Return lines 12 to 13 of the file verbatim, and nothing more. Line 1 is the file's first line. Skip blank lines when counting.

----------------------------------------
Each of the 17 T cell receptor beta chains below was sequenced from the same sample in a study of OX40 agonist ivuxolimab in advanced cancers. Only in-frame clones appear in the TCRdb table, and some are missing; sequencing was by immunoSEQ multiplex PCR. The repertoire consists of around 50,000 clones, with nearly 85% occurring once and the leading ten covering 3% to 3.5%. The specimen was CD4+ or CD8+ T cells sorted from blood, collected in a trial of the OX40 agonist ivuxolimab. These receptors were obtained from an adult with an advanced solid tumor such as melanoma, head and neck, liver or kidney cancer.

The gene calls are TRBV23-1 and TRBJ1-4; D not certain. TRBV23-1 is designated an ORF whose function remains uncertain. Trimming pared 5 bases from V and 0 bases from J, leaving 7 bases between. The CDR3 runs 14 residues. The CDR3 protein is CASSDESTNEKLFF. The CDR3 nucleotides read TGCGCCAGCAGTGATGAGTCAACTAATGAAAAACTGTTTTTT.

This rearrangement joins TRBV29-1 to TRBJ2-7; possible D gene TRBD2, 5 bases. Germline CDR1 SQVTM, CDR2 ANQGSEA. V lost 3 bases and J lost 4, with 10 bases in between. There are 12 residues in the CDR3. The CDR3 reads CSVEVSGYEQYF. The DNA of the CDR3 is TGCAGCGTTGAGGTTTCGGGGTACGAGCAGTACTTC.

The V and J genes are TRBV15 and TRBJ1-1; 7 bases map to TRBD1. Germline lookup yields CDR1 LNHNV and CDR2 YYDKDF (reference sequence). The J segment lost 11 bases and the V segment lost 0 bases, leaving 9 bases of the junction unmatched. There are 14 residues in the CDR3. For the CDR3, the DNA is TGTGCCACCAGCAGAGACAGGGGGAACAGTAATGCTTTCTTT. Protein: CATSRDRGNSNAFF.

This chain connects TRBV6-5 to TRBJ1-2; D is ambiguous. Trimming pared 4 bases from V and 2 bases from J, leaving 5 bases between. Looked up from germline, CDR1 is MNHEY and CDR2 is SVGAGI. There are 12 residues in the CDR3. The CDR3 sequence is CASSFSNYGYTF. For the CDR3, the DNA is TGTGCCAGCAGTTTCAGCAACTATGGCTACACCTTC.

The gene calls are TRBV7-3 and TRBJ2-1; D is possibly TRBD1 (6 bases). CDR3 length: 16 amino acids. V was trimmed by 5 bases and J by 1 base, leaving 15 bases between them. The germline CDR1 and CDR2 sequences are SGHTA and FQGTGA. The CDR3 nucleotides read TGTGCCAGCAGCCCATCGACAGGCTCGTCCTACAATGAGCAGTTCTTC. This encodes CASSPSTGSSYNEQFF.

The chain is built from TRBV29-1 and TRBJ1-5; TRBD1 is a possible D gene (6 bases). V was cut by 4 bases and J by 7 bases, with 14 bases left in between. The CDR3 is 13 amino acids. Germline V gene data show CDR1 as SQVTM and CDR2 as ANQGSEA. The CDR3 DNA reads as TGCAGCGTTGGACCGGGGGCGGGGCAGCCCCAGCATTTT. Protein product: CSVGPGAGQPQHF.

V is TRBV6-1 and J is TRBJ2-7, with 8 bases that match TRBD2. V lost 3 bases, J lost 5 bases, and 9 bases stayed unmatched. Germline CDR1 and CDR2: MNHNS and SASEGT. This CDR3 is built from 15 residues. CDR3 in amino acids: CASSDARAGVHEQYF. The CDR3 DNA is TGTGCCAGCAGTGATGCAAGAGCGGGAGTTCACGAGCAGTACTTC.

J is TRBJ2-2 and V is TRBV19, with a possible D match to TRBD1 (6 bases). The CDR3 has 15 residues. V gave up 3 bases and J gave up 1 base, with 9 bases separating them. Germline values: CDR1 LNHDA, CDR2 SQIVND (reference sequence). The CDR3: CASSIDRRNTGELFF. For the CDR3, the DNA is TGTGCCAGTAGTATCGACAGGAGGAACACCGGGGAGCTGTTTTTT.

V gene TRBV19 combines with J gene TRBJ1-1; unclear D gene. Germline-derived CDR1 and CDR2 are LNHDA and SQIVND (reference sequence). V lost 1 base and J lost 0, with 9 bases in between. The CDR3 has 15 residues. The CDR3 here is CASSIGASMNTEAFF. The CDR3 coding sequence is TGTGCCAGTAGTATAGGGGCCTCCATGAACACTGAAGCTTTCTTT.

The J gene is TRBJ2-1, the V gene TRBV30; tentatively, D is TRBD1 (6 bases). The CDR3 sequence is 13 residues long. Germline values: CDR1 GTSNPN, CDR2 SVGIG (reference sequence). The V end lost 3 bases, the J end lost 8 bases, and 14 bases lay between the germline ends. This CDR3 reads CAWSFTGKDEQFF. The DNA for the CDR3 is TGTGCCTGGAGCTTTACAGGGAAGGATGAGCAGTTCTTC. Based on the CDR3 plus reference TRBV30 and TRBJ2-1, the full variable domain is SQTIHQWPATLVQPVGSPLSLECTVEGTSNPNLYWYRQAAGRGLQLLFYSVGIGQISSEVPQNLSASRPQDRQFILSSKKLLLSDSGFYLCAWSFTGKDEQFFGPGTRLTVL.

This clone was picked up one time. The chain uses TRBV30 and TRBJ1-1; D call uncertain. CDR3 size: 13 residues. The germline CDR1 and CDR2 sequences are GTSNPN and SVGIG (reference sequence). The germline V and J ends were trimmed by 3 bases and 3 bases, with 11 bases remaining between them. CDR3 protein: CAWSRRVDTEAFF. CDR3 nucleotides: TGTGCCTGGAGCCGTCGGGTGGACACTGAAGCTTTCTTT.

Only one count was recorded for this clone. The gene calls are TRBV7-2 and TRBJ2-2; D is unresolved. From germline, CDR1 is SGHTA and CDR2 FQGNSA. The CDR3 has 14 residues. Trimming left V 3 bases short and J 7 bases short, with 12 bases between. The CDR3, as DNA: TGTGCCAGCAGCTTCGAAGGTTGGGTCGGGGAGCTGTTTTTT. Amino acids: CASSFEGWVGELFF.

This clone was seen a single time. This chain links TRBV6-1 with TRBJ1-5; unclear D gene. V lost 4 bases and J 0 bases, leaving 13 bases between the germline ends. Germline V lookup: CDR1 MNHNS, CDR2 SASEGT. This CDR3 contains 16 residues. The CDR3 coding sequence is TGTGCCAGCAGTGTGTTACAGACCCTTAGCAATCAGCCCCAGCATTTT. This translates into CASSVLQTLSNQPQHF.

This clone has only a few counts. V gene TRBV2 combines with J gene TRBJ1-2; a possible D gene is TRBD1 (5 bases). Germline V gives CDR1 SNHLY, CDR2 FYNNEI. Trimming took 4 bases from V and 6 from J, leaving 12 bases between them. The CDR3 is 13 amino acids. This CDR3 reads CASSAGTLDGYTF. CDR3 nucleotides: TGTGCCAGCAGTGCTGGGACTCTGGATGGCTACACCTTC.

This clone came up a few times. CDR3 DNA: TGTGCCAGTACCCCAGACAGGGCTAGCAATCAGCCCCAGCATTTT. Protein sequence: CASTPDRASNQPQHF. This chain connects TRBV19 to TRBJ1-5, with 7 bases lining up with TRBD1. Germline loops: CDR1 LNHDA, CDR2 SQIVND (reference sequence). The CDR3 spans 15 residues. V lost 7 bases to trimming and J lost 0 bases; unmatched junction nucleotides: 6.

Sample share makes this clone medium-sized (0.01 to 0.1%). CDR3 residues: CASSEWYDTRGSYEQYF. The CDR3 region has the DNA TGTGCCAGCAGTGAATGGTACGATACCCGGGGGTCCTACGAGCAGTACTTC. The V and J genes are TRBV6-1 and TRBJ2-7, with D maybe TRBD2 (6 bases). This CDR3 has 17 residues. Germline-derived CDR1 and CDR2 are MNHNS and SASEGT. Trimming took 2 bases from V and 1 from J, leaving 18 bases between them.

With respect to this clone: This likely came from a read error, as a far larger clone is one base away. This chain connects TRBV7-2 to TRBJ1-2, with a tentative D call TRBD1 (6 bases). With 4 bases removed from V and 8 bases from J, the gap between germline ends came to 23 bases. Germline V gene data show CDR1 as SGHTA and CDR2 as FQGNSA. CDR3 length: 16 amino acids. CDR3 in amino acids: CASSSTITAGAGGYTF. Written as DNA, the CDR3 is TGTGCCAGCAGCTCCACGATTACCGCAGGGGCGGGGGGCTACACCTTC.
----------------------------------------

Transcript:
This clone was picked up one time. The chain uses TRBV30 and TRBJ1-1; D call uncertain. CDR3 size: 13 residues. The germline CDR1 and CDR2 sequences are GTSNPN and SVGIG (reference sequence). The germline V and J ends were trimmed by 3 bases and 3 bases, with 11 bases remaining between them. CDR3 protein: CAWSRRVDTEAFF. CDR3 nucleotides: TGTGCCTGGAGCCGTCGGGTGGACACTGAAGCTTTCTTT.

Only one count was recorded for this clone. The gene calls are TRBV7-2 and TRBJ2-2; D is unresolved. From germline, CDR1 is SGHTA and CDR2 FQGNSA. The CDR3 has 14 residues. Trimming left V 3 bases short and J 7 bases short, with 12 bases between. The CDR3, as DNA: TGTGCCAGCAGCTTCGAAGGTTGGGTCGGGGAGCTGTTTTTT. Amino acids: CASSFEGWVGELFF.